Davco DR-30 Receiver


Davco DR-30 Receiver

The DR-30 shown above (serial number 513) weighs only 7 lbs and measures 7x4x6 inches. A double conversion design featuring a Collins mechanical filter, the receiver uses 23 germanium PNP transistors and two FETs. The design is one of the earliest to use field effect transistors. The matching speaker/power supply pictured on the right (CLICK HERE for details) is a homebrewed clone of the factory original.

Davco DR-30 & speaker/pwr supply

The Davco DR-30 miniature receiver, manufactured from 1965-66, is prized by collectors for its rarity, breakthrough engineering, and mil-spec construction. Carrying a price tag of $390, fewer than 600 of these early solid-state radios were made by the now-defunct Florida company.

DR-30 Rear View

Anticipating a matching DT-20 transmitter which never materialized, Davco brought numerous signals (VFO, BFO, crystal oscillator, filter input and outputs) to the rear panel of the radio. The receiver has two antenna jacks, one for the HF bands and the other for 6 meters. The toggle switch next to the power connector allows the receiver to be used in negative or positive ground vehicles.

History: The DR-30 was the brainchild of James A. Lovette, who developed a prototype in the early 1960s. The company was incorporated in January 1964 and backed by about $400,000 in loans from the Small Business Association and a consortium of private investors. The funds ran out in 1968, and on April 4, 1969 the company's assets were sold for $10,000 at auction. The company lingered on under new ownership until 1991 in other lines of business. 

DR-30 Top View

This top view shows (from right to left) the 6-section bandswitch and vertically mounted crystal oscillator, the First IF amplifier circuit board, the multisection VFO and crystal oscillator tuning capacitor, the VFO circuit board, and the 100kHz calibrator. VFO tuning reduction is by two meshed anti-backlash gears.

Description: The DR-30 is a ham-band-only receiver that covers 80-6 meters, plus WWV, in twelve 500 kHz blocks. Two "A" and "B" ranges at any desired frequency can be user-selected. The DR-30 features a linear dial scale with 1 kHz calibration, selectable AGC time constants, tunable notch filter, a built-in noise blanker, 100 kHz crystal calibrator, and separate AM and SSB/CW detectors. Intended primarily for 12V mobile operation, the receiver draws only about 100 mA with the panel lights turned off. A matching speaker/power supply was optionally available for fixed station use.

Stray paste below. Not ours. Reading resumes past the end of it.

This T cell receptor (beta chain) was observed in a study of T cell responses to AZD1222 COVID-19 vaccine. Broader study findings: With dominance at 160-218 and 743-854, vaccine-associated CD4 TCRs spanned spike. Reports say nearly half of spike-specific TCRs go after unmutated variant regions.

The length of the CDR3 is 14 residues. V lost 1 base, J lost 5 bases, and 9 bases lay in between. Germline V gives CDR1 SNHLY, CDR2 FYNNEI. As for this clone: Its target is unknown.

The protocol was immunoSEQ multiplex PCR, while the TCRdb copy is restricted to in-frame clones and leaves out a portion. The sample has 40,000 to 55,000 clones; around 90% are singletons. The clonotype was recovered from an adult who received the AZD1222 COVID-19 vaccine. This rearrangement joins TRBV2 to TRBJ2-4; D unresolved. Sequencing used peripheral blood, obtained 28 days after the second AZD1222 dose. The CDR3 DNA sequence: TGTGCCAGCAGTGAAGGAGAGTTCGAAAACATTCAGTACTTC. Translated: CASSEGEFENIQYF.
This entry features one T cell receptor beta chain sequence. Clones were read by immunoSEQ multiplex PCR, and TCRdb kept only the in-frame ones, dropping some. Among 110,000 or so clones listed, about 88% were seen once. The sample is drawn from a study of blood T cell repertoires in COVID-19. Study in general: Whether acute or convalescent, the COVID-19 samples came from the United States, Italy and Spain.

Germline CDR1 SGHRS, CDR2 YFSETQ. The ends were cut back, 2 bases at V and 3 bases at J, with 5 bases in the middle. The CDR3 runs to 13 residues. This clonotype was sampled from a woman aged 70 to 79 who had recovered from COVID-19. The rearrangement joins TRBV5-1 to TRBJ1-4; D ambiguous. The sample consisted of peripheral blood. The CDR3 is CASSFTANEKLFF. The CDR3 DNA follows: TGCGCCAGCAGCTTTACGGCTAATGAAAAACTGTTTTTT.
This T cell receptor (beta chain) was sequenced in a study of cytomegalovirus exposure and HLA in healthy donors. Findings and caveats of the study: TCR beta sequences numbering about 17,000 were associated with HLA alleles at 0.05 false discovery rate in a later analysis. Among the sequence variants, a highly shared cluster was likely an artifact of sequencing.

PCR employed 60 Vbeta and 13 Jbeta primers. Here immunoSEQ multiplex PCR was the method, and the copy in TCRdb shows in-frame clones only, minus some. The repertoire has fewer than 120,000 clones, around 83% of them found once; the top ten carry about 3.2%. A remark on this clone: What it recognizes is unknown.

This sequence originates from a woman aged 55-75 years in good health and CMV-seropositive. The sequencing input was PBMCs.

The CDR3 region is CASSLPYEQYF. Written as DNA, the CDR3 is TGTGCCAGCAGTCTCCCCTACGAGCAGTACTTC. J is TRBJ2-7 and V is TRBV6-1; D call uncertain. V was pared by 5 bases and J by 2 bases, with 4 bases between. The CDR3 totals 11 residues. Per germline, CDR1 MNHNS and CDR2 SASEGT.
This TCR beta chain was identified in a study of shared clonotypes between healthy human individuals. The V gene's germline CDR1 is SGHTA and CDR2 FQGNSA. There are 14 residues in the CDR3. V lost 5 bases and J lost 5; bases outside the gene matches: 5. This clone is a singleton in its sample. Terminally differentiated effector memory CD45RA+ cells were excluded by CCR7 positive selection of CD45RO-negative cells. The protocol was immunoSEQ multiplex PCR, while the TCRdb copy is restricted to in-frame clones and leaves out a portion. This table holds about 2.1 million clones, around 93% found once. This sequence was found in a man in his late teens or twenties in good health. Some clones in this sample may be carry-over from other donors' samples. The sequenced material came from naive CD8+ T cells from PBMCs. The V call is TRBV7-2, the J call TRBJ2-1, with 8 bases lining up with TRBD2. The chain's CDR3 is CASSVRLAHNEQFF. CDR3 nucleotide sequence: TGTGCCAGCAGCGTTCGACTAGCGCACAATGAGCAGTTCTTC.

DR-30 Underchassis View

From left to right of this underchassis view are the preselector tuning capacitor, mechanical filter board, 2nd IF amplifier, BFO, and audio amplifier. A heavy machined block of aluminum holds the circuit boards, which slide in from the rear into the blue edge connector.

Circuit Details: The DR-30 uses a double-conversion design with a 2.955 MHz variable IF and a 455 kHz second IF. The VFO tunes 1.950 - 2.500 MHz. Curiously, the RF stage uses a P-channel FET, while the first mixer uses an N-channel FET. All other transistors are germanium PNP types, mostly 2N993s. Selectivity is provided by three Clevite TF-01A ceramic transfilters and a Collins 2.1 kHz mechanical filter. An extra crystal sharpens up the mechanical filter response for CW use. The design incorporates a true impulse-type noise blanker, with adjustable threshold.

Partially Disassembled Chassis

Despite its compact size, the DR-30 is relatively easy to service. Circuit boards slide out from the rear.

Bandswith and RF amplifier

 The bandswitch and r.f. amplifier circuitry is easily removed as a single module. The P-channel enhancment FET is the only socketed transistor in the receiver.


Final Alignment

I'm smiling because I just finished the final alignment of my DR-30. Restoring the radio was an arduous task, and I never would have succeeded but for the gracious loan of a working radio by Rick, WA6NCX.

Operating Impressions: The DR-30 is an impressive performer, given the technology available at the time. The VFO is rock-stable, and dial calibration tracks to within 2 kHz over the full 500 kHz range. As might be expected, the receiver is somewhat suspectible to front-end overload, a consequence partly of unusally high RF stage gain and the fact that AGC voltage is applied only to the IF amplifiers. The AGC thumps a bit on the "fast" setting, but generally works well. The noise blanker is effective, but the threshold must be carefully set to avoid signal attenuation. The AM audio fidelity is excellent, rivaling that of the costly National HRO-500, another early transistorized receiver.

Click here to download an Adobe Acrobat (.pdf) file of the circuit diagram of the r.f. stage, modified to use an N-channel MOSFET, instead of the now-unobtainable P-channel FET.

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